London: Frederick Etchells & Hugh Macdonald, 1930. Tall slim folio, original brown cloth gilt over patterned paper boards, text block uncut. Printed by the Westminster Press on Batchelors Kelmscott Paper for The Haslewood Books. Without original glassine. Boards toned at edges, light stain to front board.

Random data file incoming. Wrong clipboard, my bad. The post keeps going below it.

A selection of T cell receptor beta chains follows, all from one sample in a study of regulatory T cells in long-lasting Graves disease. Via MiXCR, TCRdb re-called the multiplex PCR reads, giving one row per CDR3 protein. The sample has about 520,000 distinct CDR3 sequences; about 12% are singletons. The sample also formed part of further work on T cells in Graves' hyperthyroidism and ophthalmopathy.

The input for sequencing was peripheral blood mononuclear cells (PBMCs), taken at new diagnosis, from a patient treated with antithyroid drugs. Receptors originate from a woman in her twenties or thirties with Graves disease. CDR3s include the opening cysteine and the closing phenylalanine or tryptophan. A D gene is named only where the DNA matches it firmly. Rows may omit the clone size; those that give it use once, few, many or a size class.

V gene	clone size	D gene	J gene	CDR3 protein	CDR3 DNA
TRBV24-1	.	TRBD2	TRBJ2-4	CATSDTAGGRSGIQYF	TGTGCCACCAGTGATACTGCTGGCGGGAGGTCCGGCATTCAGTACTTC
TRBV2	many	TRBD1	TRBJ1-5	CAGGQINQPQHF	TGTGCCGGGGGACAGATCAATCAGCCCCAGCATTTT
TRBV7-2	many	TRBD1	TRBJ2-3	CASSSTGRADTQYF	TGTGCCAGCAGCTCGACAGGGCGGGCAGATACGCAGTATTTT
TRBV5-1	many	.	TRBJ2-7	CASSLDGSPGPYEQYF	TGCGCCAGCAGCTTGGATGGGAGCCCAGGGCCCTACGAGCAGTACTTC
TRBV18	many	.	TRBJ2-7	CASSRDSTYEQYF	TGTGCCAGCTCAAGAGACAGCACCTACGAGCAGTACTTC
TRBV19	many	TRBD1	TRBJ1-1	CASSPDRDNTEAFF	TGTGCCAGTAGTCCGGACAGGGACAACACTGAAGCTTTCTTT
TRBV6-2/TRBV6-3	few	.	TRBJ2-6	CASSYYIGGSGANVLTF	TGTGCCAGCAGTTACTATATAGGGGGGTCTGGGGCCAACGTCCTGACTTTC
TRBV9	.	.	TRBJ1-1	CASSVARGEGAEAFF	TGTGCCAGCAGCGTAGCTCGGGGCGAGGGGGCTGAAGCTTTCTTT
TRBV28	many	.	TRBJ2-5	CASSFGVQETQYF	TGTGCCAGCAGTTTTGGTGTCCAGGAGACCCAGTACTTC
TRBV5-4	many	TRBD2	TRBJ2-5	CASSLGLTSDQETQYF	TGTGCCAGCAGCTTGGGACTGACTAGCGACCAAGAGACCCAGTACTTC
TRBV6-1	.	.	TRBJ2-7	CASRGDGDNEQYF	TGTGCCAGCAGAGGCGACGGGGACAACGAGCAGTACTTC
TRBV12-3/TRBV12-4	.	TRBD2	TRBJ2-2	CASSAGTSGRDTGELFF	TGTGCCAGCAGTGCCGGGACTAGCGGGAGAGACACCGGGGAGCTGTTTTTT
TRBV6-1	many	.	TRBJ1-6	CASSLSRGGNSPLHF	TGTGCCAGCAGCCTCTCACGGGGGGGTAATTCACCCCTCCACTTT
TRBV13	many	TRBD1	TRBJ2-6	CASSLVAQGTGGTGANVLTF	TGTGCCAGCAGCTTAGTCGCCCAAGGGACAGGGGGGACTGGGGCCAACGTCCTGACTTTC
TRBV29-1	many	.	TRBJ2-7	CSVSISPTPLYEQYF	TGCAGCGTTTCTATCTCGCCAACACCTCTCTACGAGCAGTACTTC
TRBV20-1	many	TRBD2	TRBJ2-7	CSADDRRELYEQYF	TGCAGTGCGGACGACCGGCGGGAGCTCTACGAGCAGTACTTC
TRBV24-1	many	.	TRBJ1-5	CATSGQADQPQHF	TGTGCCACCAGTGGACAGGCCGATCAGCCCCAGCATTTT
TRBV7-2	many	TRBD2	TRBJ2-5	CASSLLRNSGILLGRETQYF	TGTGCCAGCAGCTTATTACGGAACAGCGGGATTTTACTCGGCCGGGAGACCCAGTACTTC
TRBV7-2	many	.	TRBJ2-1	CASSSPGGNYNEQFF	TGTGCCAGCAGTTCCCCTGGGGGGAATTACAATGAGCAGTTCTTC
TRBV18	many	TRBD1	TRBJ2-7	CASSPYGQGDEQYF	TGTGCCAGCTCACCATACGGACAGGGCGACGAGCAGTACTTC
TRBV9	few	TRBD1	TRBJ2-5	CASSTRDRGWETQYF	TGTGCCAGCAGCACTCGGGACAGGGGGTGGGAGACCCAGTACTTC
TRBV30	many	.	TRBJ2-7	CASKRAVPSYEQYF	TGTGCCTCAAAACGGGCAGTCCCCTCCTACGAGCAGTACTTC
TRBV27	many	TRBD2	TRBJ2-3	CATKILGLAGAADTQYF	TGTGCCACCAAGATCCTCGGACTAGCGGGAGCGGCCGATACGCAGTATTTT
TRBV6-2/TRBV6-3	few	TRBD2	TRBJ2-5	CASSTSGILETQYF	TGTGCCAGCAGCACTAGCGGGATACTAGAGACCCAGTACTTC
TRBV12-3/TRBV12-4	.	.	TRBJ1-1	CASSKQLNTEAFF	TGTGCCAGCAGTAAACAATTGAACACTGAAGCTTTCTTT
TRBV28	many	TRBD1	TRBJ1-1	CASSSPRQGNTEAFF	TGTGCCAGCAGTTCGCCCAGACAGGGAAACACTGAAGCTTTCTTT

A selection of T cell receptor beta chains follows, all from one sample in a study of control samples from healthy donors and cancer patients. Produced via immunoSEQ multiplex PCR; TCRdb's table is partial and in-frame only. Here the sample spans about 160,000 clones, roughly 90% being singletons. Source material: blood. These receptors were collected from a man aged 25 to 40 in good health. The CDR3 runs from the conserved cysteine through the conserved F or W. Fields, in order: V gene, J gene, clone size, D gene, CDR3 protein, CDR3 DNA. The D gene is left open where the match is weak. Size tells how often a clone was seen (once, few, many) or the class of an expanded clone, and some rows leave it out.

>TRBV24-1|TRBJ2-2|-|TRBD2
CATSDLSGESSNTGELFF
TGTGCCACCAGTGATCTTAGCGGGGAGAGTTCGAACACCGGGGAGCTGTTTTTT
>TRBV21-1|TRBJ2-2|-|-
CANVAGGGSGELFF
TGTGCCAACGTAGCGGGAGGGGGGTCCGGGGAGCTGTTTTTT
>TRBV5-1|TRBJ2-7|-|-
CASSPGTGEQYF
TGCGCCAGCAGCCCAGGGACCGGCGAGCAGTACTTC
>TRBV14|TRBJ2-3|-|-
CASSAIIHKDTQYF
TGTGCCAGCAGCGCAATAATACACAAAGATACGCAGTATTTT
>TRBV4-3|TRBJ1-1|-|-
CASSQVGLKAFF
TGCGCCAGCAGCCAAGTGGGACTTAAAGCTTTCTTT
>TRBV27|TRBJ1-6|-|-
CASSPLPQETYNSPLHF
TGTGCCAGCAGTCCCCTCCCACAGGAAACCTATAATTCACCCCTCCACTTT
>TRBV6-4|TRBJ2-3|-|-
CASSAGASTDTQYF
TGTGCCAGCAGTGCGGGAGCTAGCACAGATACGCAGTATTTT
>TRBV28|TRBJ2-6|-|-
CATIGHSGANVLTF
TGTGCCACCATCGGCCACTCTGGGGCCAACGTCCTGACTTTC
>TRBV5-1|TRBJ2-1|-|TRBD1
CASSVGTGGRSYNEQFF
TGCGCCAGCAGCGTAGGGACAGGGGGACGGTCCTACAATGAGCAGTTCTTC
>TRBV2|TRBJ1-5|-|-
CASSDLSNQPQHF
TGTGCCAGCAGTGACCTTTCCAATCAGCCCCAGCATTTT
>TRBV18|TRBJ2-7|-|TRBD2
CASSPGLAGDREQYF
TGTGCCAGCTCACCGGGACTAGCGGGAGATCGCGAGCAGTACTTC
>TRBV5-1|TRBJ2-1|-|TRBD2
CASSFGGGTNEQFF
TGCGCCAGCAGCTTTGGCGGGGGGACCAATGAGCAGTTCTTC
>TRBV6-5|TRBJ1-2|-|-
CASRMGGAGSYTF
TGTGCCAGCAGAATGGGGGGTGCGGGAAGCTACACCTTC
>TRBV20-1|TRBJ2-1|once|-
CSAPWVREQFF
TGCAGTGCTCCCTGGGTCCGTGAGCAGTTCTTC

First edition, number 96 of 150 numbered copies, with fourteen Art Deco fashion plates inspired by the Greek myths and hand-colored in pochoir. Thomas Lowinsky's surreal illustrations include “Circe and Cocktails Prepared for the Fleet," “Danae Waiting for the Weather Report on the Wireless," “Helen Turns Modiste to Retrieve Her Fallen Fortunes," and “Clyte Abandons the Old Sun for the New" (an early depiction of indoor tanning). With an introductory essay on modern clothes by art critic Raymond Mortimer, member of the Bloomsbury group and later literary editor of The New Statesman: “our feeling for the stream-line seems an indestructible part of the civilisation in which we live. We insist on it in motor-cars, we are beginning to prefer it in architecture and we are unlikely to lose our taste for it in women." A near-fine copy.